In prison news,
Leila Fadel (Baghdad Observer, McClatchy Newspapers) reports on Tariq al Hashemi, Iraq's Sunni vice-president, visiting a prison for the young: "The camera panned through a narrow hallway where hundreds of young teen-age boys sat. Those Hashemi spoke to all had visible signs of abuse on their body. One showed acid burns on his back, another lifted his sleeves, and his shirt to show the purple and red bruising all over his body.
It aired on Sharqiya, an Iraqi station that has been banned from having an office in Iraq because it is anti-government. To the question, 'Why are you here?' They all answered 'I don't know'."

This week (Fridays in most markets) PBS'
NOW with David Brancaccio examines the issue of US service members wounded in the illegal war: "For many Iraq and Gulf War veterans, the transition from battlefield to home front is difficult. Bouts of fierce anger, depression and anxiety that previous generations of soldiers described as "shell shock" or "combat/battle fatigue" now earn a clinical diagnosis: Post-Traumatic Stress Disorder. But the relatively new medical label doesn't guarantee soldiers will get the care they need. On Friday, September 28 at 8:30 pm (check local listings), NOW looks at how America's newest crop of returning soldiers is coping with the emotional scars of war, and some new and innovative treatments for them." Aaron Glantz reports at IPS that brain trauma is being called "the signature injury of the Iraq war" with over "4,000 U.S. veterans of Iraq and Afghanistan have been diagnosed with traumatic brain injury, most often from gunshots or blasts from roadside bombs."

John Cusak interviews Naomi Klein (A/V only) at The Huffington Post about her new book The Shock Doctrine: The Rise Of Disaster Capitalism.

adam kokeshiraq veterans against the war

andrew e. kramer
now with david branccaciopbs

Wednesday, September 26, 2007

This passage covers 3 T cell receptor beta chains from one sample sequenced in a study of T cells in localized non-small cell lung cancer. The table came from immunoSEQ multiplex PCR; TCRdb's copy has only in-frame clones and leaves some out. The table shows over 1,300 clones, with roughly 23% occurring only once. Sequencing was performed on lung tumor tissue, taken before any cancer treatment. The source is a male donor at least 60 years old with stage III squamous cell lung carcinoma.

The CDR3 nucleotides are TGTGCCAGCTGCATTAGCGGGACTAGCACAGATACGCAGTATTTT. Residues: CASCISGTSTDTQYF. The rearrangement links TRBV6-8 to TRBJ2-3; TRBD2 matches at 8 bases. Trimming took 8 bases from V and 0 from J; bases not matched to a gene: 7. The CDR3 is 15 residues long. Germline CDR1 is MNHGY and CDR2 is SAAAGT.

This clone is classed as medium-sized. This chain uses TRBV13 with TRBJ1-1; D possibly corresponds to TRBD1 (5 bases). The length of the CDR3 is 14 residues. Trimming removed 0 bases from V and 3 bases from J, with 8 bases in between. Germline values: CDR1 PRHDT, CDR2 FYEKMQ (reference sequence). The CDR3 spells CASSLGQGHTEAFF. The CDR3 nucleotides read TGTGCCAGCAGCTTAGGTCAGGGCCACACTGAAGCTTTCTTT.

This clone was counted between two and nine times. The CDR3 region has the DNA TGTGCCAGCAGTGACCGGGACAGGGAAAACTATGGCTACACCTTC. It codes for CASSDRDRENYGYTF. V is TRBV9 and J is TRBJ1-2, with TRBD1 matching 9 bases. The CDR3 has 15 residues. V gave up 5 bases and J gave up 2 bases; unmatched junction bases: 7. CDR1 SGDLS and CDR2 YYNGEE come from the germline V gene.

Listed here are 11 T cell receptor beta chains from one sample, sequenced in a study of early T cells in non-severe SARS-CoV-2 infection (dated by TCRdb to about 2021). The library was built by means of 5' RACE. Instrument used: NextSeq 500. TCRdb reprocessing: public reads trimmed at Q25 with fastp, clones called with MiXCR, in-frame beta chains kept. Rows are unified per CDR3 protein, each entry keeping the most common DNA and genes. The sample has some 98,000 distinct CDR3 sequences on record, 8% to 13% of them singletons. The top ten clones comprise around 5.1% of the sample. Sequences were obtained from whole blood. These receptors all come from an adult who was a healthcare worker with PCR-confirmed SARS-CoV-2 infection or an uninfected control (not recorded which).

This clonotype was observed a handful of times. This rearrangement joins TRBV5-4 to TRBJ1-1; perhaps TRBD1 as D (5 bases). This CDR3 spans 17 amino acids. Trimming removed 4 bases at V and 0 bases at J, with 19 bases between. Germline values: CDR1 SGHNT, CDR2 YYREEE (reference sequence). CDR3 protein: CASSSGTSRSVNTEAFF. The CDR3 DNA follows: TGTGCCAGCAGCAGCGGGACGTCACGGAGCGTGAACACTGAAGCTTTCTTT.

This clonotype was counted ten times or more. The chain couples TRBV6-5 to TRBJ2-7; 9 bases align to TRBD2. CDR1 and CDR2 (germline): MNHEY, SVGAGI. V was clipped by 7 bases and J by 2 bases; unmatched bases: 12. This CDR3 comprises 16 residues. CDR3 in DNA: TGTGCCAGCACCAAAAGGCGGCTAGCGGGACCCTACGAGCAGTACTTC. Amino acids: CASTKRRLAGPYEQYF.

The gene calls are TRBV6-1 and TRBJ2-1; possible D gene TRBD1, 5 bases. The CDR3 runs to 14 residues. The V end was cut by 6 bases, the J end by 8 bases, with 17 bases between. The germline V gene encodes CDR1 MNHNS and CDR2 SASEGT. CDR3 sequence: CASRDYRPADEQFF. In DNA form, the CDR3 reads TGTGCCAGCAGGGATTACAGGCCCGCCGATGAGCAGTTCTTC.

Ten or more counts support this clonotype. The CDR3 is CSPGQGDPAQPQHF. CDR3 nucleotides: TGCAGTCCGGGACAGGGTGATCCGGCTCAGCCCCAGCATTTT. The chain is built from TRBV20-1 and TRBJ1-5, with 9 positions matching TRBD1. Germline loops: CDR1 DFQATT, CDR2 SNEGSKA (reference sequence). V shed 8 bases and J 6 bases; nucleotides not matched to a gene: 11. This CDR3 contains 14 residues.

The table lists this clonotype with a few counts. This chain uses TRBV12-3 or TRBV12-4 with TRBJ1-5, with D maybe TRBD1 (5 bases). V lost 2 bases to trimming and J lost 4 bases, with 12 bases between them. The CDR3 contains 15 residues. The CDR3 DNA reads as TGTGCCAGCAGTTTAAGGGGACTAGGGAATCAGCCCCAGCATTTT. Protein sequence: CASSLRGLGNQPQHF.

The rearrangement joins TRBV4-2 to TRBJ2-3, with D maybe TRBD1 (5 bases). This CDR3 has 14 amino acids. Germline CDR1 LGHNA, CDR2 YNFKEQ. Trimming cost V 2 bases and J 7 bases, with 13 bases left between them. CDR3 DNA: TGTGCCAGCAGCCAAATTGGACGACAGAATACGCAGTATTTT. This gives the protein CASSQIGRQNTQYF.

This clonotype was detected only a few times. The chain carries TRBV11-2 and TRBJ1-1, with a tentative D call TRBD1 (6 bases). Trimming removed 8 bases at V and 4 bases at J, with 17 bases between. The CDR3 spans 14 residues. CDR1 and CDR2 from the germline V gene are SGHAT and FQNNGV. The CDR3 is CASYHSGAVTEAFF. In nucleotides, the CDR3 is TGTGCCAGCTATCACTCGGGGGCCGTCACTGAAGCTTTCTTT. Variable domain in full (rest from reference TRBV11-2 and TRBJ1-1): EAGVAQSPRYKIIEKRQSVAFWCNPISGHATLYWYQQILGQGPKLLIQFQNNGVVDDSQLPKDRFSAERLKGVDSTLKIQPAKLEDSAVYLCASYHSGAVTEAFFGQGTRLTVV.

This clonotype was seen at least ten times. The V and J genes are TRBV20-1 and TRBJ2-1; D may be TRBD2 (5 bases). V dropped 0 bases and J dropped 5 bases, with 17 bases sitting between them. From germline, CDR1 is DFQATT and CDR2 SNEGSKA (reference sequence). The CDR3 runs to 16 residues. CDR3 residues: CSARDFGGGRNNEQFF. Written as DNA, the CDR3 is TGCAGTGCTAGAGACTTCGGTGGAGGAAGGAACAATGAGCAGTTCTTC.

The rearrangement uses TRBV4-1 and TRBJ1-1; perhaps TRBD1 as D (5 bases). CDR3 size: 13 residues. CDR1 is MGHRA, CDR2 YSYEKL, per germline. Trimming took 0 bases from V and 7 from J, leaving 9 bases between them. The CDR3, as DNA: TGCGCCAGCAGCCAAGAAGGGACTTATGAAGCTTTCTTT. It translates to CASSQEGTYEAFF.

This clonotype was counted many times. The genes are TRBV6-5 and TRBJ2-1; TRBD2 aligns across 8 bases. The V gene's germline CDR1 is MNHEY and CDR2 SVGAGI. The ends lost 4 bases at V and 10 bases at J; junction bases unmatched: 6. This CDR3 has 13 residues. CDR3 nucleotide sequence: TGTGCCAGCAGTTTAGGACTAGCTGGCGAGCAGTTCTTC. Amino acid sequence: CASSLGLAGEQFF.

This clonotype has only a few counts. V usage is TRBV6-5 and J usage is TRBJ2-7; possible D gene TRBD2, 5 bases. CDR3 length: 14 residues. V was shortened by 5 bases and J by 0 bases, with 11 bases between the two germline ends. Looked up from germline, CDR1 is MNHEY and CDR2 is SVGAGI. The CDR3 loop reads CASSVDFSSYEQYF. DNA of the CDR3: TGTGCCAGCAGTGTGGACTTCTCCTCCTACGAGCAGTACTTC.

Marjorie Cohn, Iraq

Hump day. I'm going to talk a bit by Iraq and bear with me if you're a regular reader. I'll bounce back shortly. Hopefully tomorrow or Friday.

This is from National Lawyers Guild president Marjoie Cohn's "The Drift Toward War with Iran:"

Iranian President Mahmoud Ahmadinejad's visit to the United States has prompted an outcry, including protests and tabloid headlines calling him "evil" and a "madman." As Juan Cole says, "The real reason his visit is controversial is that the American right has decided the United States needs to go to war against Iran. Ahmadinejad is therefore being configured as an enemy head of state." The Bush administration, which maintains that "all options" remain on the table with Iran, should vigorously pursue the diplomatic option, instead of moving inexorably toward the military option.
Ahmadinejad said in a "60 Minutes" interview, "It's wrong to think that Iran and the U.S. are walking toward war. Who says so? Why should we go to war? There is no war in the offing." Iran has not threatened to attack the United States, or Israel for that matter, except if it is attacked first. Iranian authorities sent a proposal to the United States in May 2003 offering negotiations on a deal for Iran to freeze its nuclear program if the United States would end its hostility against Iran. The Bush administration thumbed its nose at the Iranian proposal, then tried to cover up the story, according to Trita Parsi, in his new book, Treacherous Alliance: The Secret Dealings of Israel, Iran, and the United States.
Bush has pursued a belligerent policy toward Iran ever since he inaugurated it into his "axis of evil" in January 2002. General David Petraeus and Bush both menacingly mentioned Iran five times in their respective August speeches touting how well things are going in Iraq. Petraeus referred to "malign actions" by Iran; Bush discussed Iran and al-Qaeda in the same breath even though Iran has never attacked us.